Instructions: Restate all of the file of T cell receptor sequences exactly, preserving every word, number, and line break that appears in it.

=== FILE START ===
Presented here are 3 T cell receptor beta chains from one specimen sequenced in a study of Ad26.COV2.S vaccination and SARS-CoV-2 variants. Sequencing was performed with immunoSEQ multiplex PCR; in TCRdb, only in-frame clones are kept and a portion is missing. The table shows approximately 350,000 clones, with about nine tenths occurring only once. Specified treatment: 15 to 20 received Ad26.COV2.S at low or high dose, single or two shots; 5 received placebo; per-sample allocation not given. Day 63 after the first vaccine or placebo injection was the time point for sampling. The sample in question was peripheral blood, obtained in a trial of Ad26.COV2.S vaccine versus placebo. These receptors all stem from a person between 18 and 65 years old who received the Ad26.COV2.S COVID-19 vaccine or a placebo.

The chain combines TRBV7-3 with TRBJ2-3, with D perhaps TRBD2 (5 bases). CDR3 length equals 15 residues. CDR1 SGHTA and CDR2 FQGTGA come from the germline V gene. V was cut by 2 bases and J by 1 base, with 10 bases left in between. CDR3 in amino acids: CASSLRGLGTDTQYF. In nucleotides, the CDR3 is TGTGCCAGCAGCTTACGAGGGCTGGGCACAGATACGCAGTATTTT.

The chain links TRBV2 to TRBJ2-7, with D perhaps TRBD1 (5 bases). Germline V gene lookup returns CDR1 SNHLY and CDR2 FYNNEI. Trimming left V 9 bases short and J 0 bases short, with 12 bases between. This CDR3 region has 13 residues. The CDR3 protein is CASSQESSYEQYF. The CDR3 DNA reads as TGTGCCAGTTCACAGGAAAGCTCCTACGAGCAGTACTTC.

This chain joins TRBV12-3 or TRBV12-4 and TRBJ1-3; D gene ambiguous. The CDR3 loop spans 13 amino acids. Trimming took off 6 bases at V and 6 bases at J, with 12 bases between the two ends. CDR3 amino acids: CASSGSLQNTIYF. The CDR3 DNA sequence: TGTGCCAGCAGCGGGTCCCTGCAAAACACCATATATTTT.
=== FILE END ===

Presented here are 3 T cell receptor beta chains from one specimen sequenced in a study of Ad26.COV2.S vaccination and SARS-CoV-2 variants. Sequencing was performed with immunoSEQ multiplex PCR; in TCRdb, only in-frame clones are kept and a portion is missing. The table shows approximately 350,000 clones, with about nine tenths occurring only once. Specified treatment: 15 to 20 received Ad26.COV2.S at low or high dose, single or two shots; 5 received placebo; per-sample allocation not given. Day 63 after the first vaccine or placebo injection was the time point for sampling. The sample in question was peripheral blood, obtained in a trial of Ad26.COV2.S vaccine versus placebo. These receptors all stem from a person between 18 and 65 years old who received the Ad26.COV2.S COVID-19 vaccine or a placebo.

The chain combines TRBV7-3 with TRBJ2-3, with D perhaps TRBD2 (5 bases). CDR3 length equals 15 residues. CDR1 SGHTA and CDR2 FQGTGA come from the germline V gene. V was cut by 2 bases and J by 1 base, with 10 bases left in between. CDR3 in amino acids: CASSLRGLGTDTQYF. In nucleotides, the CDR3 is TGTGCCAGCAGCTTACGAGGGCTGGGCACAGATACGCAGTATTTT.

The chain links TRBV2 to TRBJ2-7, with D perhaps TRBD1 (5 bases). Germline V gene lookup returns CDR1 SNHLY and CDR2 FYNNEI. Trimming left V 9 bases short and J 0 bases short, with 12 bases between. This CDR3 region has 13 residues. The CDR3 protein is CASSQESSYEQYF. The CDR3 DNA reads as TGTGCCAGTTCACAGGAAAGCTCCTACGAGCAGTACTTC.

This chain joins TRBV12-3 or TRBV12-4 and TRBJ1-3; D gene ambiguous. The CDR3 loop spans 13 amino acids. Trimming took off 6 bases at V and 6 bases at J, with 12 bases between the two ends. CDR3 amino acids: CASSGSLQNTIYF. The CDR3 DNA sequence: TGTGCCAGCAGCGGGTCCCTGCAAAACACCATATATTTT.